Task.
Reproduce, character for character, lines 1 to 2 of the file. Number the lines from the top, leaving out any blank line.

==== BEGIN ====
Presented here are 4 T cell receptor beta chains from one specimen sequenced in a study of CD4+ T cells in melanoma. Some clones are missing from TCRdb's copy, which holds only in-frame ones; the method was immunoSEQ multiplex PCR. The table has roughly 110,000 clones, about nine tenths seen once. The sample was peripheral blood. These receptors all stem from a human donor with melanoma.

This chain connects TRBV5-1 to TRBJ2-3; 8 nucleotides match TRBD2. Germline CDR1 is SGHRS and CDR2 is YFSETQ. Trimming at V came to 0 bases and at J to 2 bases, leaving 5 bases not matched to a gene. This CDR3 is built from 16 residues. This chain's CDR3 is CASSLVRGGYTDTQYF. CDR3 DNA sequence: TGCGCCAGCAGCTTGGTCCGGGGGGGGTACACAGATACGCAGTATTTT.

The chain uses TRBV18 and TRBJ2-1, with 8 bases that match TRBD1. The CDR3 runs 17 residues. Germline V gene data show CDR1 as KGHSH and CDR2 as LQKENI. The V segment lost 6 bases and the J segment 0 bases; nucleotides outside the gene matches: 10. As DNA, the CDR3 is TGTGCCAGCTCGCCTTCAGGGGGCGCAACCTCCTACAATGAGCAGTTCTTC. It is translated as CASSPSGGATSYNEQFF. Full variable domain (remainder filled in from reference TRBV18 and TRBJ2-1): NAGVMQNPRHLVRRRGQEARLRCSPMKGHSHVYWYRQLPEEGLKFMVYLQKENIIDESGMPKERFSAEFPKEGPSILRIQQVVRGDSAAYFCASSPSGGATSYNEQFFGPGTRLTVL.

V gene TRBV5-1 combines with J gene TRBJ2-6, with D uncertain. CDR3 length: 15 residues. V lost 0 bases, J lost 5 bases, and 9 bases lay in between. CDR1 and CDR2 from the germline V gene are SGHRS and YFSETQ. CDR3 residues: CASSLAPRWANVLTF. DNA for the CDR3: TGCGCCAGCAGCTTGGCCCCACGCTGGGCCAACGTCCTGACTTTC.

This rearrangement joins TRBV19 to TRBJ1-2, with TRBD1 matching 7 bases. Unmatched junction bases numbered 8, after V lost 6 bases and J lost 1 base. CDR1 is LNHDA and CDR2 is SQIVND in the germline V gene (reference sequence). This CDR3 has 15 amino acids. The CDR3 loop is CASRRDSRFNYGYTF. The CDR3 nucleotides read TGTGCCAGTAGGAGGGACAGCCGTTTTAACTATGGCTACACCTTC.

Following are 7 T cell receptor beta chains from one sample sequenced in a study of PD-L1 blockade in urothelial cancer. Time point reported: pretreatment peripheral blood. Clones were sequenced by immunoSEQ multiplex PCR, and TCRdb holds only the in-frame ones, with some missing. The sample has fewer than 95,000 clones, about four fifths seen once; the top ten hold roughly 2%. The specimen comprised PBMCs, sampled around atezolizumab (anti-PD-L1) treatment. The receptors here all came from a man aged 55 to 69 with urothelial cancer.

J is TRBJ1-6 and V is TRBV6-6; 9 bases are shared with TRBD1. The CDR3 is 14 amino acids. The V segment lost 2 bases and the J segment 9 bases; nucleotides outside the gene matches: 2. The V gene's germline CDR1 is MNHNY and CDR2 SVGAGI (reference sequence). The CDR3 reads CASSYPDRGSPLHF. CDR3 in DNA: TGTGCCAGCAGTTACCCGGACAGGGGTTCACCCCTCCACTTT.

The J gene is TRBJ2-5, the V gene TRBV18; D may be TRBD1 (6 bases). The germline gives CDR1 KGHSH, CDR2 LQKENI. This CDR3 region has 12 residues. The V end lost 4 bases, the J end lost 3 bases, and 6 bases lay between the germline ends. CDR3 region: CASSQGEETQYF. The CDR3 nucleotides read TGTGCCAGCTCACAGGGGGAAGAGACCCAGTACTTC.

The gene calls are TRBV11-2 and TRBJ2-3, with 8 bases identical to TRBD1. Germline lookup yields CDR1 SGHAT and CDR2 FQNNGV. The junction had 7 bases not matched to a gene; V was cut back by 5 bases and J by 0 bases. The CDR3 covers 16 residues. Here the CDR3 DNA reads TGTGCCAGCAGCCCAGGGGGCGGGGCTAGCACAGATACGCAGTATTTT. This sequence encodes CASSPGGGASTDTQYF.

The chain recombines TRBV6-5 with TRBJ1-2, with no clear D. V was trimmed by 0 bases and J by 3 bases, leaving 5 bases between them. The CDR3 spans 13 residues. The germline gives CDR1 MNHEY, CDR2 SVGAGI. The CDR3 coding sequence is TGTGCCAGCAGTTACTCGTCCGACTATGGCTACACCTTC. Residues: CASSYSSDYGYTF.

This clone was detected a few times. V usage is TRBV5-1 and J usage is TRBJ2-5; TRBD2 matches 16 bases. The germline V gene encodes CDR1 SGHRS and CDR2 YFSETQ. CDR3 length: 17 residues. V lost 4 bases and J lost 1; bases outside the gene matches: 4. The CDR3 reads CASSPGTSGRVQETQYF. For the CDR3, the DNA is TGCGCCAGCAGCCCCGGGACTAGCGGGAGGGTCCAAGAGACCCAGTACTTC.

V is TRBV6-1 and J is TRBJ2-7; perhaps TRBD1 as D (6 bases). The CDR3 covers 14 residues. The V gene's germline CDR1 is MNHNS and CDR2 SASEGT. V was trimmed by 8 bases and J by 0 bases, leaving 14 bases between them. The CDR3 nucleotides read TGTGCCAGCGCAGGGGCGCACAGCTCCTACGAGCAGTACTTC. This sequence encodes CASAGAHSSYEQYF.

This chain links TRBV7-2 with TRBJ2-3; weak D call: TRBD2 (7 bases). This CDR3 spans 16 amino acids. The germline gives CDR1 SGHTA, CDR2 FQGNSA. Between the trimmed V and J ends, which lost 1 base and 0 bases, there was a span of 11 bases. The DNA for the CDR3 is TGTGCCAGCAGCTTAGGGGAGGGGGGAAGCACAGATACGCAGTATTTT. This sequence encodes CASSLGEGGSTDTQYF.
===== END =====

Presented here are 4 T cell receptor beta chains from one specimen sequenced in a study of CD4+ T cells in melanoma. Some clones are missing from TCRdb's copy, which holds only in-frame ones; the method was immunoSEQ multiplex PCR. The table has roughly 110,000 clones, about nine tenths seen once. The sample was peripheral blood. These receptors all stem from a human donor with melanoma.

This chain connects TRBV5-1 to TRBJ2-3; 8 nucleotides match TRBD2. Germline CDR1 is SGHRS and CDR2 is YFSETQ. Trimming at V came to 0 bases and at J to 2 bases, leaving 5 bases not matched to a gene. This CDR3 is built from 16 residues. This chain's CDR3 is CASSLVRGGYTDTQYF. CDR3 DNA sequence: TGCGCCAGCAGCTTGGTCCGGGGGGGGTACACAGATACGCAGTATTTT.